Effect of Surface and Membrane Potentials on IAA Uptake and Binding by Zucchini Membrane Vesicles
The polar transport of the endogenous hormone controlling extension growth of plant cells, indoleacetic acid (IAA), is thought to depend on transmembrane pH and electrical gradients resulting in part from the action of proton ATPases in the plasma membrane. According to a recent hypothesis (see Goldsmith, 1977 for review), elements of this transport process are: (1) permeation of the membrane by the undissociated lipophilic indoleacetic acid (IAAH) from the acidic apoplast, followed by dissociation of the weak acid and accumulation of the IAA anion (IAA-) in the alkaline cytoplasm; (2) a saturable symport of IAA- with one or more protons; (3) a carrier-mediated efflux of IAA- down a considerable electrochemical gradient. The efflux is greater from the basal than the apical end of cells and is thought to be responsible for the overall polarity of the process. This step is also the site of action of napthylphthalamic acid (NPA) and herbicides that inhibit polar transport but stimulate net accumulation of auxin by tissues and cells (Sussman & Goldsmith, 1981a&b; Thomson et al, 1973).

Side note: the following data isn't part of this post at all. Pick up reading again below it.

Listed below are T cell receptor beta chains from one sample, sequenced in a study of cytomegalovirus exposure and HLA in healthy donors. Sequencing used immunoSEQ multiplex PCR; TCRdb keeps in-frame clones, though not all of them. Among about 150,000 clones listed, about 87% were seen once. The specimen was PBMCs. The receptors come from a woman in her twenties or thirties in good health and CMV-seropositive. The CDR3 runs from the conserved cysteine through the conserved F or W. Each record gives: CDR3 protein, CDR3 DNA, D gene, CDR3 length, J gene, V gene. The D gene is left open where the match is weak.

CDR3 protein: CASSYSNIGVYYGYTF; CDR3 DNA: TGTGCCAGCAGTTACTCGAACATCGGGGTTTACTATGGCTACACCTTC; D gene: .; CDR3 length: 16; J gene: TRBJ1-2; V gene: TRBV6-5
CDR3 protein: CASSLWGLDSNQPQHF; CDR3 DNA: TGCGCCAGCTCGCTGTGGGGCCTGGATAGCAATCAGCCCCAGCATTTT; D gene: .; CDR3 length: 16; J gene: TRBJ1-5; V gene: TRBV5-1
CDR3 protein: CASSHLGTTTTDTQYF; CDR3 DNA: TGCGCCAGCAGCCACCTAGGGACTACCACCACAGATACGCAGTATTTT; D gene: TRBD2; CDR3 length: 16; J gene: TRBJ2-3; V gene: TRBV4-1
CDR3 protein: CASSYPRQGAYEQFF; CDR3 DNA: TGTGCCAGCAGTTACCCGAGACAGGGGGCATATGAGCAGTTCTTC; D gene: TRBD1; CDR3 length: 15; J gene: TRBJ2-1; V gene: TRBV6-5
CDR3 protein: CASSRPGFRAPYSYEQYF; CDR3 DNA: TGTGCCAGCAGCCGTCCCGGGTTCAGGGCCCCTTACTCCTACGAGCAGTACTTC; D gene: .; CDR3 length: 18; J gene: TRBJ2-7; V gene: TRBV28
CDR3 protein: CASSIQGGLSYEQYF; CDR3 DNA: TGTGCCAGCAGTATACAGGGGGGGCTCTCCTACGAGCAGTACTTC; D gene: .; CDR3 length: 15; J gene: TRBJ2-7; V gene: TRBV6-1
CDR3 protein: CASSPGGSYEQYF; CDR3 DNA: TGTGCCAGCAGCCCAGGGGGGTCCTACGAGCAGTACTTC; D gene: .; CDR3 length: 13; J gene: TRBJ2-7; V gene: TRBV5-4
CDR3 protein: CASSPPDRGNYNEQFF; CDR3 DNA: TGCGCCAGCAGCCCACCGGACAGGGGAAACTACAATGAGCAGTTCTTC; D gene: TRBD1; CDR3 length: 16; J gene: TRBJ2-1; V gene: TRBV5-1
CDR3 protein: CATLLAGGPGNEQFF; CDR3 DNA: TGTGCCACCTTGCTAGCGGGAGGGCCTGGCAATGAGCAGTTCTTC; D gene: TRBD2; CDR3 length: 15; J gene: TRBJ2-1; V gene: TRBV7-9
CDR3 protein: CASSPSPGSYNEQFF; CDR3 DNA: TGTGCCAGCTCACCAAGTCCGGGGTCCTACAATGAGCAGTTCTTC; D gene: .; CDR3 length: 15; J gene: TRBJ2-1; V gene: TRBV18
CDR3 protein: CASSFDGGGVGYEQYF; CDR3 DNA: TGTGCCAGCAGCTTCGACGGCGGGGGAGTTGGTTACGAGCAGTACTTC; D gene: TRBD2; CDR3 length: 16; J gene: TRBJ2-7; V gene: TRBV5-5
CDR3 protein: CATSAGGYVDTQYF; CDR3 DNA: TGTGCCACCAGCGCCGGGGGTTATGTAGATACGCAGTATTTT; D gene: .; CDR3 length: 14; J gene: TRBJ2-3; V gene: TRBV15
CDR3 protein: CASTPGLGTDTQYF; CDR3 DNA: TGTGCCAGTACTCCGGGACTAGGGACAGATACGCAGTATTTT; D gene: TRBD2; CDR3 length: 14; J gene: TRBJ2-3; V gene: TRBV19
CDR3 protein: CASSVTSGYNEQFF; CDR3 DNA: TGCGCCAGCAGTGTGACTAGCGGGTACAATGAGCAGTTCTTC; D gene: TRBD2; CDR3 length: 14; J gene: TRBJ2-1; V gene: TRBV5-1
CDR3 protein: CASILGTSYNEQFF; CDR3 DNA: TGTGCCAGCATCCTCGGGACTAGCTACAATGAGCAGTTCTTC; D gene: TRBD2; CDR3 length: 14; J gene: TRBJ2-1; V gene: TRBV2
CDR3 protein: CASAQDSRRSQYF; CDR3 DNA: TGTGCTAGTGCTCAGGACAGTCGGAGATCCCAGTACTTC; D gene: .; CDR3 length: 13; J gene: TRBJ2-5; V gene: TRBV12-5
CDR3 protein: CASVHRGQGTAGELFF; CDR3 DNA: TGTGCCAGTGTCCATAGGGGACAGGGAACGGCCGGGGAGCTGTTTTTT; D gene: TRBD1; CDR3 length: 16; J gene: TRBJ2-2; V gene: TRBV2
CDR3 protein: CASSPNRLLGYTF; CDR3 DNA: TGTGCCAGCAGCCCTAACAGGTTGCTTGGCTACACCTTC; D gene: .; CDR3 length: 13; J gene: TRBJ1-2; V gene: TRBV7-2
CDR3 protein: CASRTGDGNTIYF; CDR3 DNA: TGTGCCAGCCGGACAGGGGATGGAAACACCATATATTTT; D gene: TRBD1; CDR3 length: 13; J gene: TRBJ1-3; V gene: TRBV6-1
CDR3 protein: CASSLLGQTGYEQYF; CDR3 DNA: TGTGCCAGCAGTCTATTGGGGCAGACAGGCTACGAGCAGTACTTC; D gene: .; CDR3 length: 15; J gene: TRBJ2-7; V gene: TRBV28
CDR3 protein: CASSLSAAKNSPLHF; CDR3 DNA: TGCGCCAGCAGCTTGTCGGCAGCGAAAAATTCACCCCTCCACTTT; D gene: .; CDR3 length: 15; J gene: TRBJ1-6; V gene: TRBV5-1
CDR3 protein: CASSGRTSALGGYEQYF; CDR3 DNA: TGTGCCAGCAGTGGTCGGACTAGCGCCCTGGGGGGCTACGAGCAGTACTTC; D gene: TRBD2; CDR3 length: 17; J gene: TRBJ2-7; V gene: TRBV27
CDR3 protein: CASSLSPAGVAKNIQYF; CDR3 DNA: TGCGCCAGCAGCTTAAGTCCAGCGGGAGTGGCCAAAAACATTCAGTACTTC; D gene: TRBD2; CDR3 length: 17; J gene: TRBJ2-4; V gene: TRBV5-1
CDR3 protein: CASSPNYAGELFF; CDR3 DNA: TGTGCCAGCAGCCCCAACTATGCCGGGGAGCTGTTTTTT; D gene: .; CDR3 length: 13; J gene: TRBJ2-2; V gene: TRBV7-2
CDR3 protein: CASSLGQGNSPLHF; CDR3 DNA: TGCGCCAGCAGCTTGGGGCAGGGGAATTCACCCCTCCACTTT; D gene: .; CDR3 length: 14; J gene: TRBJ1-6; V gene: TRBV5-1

KeywordsIonic Strength Diffusion Potential Voltage Gradient Polar Transport Negative Membrane Potential
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